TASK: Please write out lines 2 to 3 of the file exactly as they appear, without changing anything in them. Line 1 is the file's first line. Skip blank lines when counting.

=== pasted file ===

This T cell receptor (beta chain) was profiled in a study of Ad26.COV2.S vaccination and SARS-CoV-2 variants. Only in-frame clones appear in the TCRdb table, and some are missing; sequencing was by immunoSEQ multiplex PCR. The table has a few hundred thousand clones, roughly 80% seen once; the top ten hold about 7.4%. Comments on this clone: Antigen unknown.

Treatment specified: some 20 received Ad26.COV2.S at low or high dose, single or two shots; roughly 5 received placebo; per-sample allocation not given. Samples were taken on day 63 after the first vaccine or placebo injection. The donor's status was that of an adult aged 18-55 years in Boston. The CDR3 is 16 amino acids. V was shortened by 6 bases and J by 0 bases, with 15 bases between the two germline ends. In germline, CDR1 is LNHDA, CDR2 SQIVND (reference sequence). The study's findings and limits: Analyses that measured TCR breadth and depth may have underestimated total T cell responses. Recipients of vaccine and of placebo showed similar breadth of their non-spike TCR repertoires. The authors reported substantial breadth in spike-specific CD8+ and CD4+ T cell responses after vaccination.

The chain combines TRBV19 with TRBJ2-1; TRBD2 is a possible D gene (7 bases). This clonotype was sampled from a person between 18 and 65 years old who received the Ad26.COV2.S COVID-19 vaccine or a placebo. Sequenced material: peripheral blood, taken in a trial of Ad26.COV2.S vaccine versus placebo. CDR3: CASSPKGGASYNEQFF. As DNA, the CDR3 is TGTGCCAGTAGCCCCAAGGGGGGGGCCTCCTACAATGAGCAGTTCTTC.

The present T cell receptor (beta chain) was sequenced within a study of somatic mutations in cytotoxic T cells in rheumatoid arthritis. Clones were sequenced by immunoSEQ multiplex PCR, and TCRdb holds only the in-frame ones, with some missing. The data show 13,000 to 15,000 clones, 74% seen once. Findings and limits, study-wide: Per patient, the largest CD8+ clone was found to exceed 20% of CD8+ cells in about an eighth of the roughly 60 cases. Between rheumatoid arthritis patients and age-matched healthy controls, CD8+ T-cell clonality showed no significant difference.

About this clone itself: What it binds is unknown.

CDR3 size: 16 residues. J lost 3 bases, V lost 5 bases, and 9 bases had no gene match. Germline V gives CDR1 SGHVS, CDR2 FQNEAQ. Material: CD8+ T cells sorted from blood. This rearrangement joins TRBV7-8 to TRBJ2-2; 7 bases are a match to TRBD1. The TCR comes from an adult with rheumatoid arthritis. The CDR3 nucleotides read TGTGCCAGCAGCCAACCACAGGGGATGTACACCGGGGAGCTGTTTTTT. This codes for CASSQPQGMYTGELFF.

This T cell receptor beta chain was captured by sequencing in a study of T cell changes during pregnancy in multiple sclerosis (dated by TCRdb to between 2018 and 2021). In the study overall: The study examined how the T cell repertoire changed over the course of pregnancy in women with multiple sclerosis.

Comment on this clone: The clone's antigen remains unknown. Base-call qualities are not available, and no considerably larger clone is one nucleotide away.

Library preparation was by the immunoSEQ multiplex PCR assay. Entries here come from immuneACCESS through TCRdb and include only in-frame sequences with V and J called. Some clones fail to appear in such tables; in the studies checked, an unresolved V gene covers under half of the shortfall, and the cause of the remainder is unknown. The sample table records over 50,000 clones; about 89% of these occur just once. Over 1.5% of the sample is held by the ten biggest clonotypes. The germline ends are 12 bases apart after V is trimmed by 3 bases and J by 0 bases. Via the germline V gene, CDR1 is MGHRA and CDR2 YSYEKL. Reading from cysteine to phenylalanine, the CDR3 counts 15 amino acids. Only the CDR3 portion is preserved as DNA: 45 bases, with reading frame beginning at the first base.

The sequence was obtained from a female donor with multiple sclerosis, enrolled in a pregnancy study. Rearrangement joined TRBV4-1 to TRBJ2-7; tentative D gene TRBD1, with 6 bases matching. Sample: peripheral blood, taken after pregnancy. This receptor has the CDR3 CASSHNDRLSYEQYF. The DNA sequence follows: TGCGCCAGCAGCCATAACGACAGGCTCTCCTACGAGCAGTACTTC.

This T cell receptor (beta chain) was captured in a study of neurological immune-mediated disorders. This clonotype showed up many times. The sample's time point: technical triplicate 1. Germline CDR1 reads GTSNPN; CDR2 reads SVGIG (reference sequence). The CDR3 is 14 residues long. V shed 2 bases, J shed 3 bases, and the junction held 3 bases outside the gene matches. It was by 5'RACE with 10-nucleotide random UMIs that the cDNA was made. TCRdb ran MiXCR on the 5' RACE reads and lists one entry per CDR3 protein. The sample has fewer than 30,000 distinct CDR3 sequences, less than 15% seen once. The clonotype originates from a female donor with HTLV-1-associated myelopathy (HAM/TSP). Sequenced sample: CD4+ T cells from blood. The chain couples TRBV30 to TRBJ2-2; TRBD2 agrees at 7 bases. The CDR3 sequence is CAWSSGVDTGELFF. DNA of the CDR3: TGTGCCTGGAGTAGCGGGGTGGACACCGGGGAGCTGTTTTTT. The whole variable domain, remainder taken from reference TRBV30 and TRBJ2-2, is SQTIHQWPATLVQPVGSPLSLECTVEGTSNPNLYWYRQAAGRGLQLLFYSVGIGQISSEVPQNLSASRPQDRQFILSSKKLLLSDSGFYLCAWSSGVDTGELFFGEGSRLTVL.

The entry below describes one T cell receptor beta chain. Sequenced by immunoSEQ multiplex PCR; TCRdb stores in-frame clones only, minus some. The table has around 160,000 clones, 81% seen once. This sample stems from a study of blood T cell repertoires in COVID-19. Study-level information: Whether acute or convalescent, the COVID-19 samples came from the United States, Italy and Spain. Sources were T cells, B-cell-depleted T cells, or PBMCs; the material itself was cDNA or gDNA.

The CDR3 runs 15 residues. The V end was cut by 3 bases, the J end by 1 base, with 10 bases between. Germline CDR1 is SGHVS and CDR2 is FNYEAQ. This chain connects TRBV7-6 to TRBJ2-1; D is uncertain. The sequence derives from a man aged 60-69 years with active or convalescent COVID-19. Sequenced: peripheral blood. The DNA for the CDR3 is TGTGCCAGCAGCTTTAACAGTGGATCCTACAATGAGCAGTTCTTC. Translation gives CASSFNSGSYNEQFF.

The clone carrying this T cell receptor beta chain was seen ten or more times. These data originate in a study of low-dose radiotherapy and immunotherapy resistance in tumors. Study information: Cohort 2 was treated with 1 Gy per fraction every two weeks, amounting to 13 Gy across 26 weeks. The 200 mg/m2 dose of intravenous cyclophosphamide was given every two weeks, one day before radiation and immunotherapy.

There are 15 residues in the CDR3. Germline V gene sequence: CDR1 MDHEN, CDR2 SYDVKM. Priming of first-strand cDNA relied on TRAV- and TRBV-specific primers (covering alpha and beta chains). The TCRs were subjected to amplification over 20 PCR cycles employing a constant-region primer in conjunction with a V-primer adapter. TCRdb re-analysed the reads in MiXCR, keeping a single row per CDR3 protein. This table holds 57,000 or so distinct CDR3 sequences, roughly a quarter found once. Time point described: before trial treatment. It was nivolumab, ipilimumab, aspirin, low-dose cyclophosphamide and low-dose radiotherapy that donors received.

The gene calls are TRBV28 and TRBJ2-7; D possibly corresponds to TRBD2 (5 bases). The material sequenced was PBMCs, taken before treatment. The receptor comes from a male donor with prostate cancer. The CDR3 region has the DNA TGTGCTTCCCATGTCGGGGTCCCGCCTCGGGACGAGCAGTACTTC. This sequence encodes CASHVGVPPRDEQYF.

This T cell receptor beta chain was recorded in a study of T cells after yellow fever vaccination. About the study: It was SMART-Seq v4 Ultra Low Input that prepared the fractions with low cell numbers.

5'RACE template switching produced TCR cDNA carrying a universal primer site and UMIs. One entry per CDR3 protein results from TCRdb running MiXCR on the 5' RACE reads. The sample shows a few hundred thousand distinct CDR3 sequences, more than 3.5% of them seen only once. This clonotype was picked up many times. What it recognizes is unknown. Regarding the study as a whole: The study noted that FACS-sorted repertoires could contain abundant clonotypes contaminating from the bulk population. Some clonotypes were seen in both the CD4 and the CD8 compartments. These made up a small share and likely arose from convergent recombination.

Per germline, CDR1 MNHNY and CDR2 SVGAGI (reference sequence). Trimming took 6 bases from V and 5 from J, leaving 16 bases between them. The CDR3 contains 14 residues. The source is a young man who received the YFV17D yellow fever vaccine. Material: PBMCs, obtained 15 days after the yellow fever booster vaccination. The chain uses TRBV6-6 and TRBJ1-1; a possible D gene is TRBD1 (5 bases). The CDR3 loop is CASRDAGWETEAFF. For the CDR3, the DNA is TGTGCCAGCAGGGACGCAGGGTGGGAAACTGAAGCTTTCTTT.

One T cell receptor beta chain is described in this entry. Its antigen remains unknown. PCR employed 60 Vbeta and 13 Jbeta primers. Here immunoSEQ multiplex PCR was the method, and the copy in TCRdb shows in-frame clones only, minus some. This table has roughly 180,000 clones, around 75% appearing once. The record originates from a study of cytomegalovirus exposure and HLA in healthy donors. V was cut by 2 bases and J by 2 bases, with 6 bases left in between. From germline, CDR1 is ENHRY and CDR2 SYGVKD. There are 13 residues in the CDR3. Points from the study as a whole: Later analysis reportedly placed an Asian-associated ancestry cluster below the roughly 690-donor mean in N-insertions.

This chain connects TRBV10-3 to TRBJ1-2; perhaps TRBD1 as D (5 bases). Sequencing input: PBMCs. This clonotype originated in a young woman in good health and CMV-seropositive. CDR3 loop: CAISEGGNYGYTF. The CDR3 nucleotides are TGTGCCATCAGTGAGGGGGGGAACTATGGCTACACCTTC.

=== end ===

Treatment specified: some 20 received Ad26.COV2.S at low or high dose, single or two shots; roughly 5 received placebo; per-sample allocation not given. Samples were taken on day 63 after the first vaccine or placebo injection. The donor's status was that of an adult aged 18-55 years in Boston. The CDR3 is 16 amino acids. V was shortened by 6 bases and J by 0 bases, with 15 bases between the two germline ends. In germline, CDR1 is LNHDA, CDR2 SQIVND (reference sequence). The study's findings and limits: Analyses that measured TCR breadth and depth may have underestimated total T cell responses. Recipients of vaccine and of placebo showed similar breadth of their non-spike TCR repertoires. The authors reported substantial breadth in spike-specific CD8+ and CD4+ T cell responses after vaccination.

The chain combines TRBV19 with TRBJ2-1; TRBD2 is a possible D gene (7 bases). This clonotype was sampled from a person between 18 and 65 years old who received the Ad26.COV2.S COVID-19 vaccine or a placebo. Sequenced material: peripheral blood, taken in a trial of Ad26.COV2.S vaccine versus placebo. CDR3: CASSPKGGASYNEQFF. As DNA, the CDR3 is TGTGCCAGTAGCCCCAAGGGGGGGGCCTCCTACAATGAGCAGTTCTTC.